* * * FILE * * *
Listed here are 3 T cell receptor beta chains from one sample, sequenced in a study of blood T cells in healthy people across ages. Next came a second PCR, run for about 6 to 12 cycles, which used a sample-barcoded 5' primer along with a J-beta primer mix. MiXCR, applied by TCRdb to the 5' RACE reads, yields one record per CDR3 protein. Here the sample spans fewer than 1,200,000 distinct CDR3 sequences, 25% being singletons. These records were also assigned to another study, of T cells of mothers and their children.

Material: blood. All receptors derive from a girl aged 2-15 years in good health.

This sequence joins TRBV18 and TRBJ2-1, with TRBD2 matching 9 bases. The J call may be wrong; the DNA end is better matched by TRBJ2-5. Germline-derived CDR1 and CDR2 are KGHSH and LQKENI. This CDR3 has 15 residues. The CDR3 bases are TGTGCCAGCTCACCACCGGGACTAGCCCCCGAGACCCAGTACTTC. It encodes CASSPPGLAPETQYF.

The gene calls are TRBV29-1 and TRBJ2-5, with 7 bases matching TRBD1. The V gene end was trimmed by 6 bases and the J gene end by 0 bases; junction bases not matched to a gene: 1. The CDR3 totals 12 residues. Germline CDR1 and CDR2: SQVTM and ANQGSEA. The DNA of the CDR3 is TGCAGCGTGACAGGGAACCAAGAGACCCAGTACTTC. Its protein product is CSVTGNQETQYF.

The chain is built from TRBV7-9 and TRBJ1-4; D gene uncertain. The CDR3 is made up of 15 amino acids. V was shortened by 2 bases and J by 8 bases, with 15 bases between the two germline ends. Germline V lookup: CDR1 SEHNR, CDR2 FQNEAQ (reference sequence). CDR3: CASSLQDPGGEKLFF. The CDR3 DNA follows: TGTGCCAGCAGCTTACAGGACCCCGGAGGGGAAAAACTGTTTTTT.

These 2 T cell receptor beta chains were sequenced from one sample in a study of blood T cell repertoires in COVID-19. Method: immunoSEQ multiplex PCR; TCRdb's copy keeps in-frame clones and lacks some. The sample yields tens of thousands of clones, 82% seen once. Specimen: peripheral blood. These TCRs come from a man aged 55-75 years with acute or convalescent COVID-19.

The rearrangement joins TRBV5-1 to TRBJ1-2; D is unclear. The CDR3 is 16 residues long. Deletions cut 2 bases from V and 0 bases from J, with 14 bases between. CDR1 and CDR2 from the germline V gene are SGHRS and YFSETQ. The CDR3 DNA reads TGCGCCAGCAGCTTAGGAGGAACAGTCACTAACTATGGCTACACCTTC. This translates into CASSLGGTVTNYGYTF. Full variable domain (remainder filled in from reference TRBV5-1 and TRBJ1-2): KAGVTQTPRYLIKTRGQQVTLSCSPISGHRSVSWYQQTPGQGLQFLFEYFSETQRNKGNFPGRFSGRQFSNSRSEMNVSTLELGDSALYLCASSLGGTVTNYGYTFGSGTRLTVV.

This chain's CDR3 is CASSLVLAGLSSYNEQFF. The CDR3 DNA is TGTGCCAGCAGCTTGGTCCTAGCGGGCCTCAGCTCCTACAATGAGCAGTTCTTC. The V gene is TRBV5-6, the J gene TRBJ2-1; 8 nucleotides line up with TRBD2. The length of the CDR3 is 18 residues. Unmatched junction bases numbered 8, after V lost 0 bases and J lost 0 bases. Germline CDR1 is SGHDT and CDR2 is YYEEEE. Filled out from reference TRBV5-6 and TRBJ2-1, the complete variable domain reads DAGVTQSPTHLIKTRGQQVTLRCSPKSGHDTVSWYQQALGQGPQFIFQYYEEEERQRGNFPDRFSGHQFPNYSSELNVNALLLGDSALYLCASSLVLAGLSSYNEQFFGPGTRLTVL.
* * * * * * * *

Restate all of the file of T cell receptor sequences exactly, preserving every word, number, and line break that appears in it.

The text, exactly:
Listed here are 3 T cell receptor beta chains from one sample, sequenced in a study of blood T cells in healthy people across ages. Next came a second PCR, run for about 6 to 12 cycles, which used a sample-barcoded 5' primer along with a J-beta primer mix. MiXCR, applied by TCRdb to the 5' RACE reads, yields one record per CDR3 protein. Here the sample spans fewer than 1,200,000 distinct CDR3 sequences, 25% being singletons. These records were also assigned to another study, of T cells of mothers and their children.

Material: blood. All receptors derive from a girl aged 2-15 years in good health.

This sequence joins TRBV18 and TRBJ2-1, with TRBD2 matching 9 bases. The J call may be wrong; the DNA end is better matched by TRBJ2-5. Germline-derived CDR1 and CDR2 are KGHSH and LQKENI. This CDR3 has 15 residues. The CDR3 bases are TGTGCCAGCTCACCACCGGGACTAGCCCCCGAGACCCAGTACTTC. It encodes CASSPPGLAPETQYF.

The gene calls are TRBV29-1 and TRBJ2-5, with 7 bases matching TRBD1. The V gene end was trimmed by 6 bases and the J gene end by 0 bases; junction bases not matched to a gene: 1. The CDR3 totals 12 residues. Germline CDR1 and CDR2: SQVTM and ANQGSEA. The DNA of the CDR3 is TGCAGCGTGACAGGGAACCAAGAGACCCAGTACTTC. Its protein product is CSVTGNQETQYF.

The chain is built from TRBV7-9 and TRBJ1-4; D gene uncertain. The CDR3 is made up of 15 amino acids. V was shortened by 2 bases and J by 8 bases, with 15 bases between the two germline ends. Germline V lookup: CDR1 SEHNR, CDR2 FQNEAQ (reference sequence). CDR3: CASSLQDPGGEKLFF. The CDR3 DNA follows: TGTGCCAGCAGCTTACAGGACCCCGGAGGGGAAAAACTGTTTTTT.

These 2 T cell receptor beta chains were sequenced from one sample in a study of blood T cell repertoires in COVID-19. Method: immunoSEQ multiplex PCR; TCRdb's copy keeps in-frame clones and lacks some. The sample yields tens of thousands of clones, 82% seen once. Specimen: peripheral blood. These TCRs come from a man aged 55-75 years with acute or convalescent COVID-19.

The rearrangement joins TRBV5-1 to TRBJ1-2; D is unclear. The CDR3 is 16 residues long. Deletions cut 2 bases from V and 0 bases from J, with 14 bases between. CDR1 and CDR2 from the germline V gene are SGHRS and YFSETQ. The CDR3 DNA reads TGCGCCAGCAGCTTAGGAGGAACAGTCACTAACTATGGCTACACCTTC. This translates into CASSLGGTVTNYGYTF. Full variable domain (remainder filled in from reference TRBV5-1 and TRBJ1-2): KAGVTQTPRYLIKTRGQQVTLSCSPISGHRSVSWYQQTPGQGLQFLFEYFSETQRNKGNFPGRFSGRQFSNSRSEMNVSTLELGDSALYLCASSLGGTVTNYGYTFGSGTRLTVV.

This chain's CDR3 is CASSLVLAGLSSYNEQFF. The CDR3 DNA is TGTGCCAGCAGCTTGGTCCTAGCGGGCCTCAGCTCCTACAATGAGCAGTTCTTC. The V gene is TRBV5-6, the J gene TRBJ2-1; 8 nucleotides line up with TRBD2. The length of the CDR3 is 18 residues. Unmatched junction bases numbered 8, after V lost 0 bases and J lost 0 bases. Germline CDR1 is SGHDT and CDR2 is YYEEEE. Filled out from reference TRBV5-6 and TRBJ2-1, the complete variable domain reads DAGVTQSPTHLIKTRGQQVTLRCSPKSGHDTVSWYQQALGQGPQFIFQYYEEEERQRGNFPDRFSGHQFPNYSSELNVNALLLGDSALYLCASSLVLAGLSSYNEQFFGPGTRLTVL.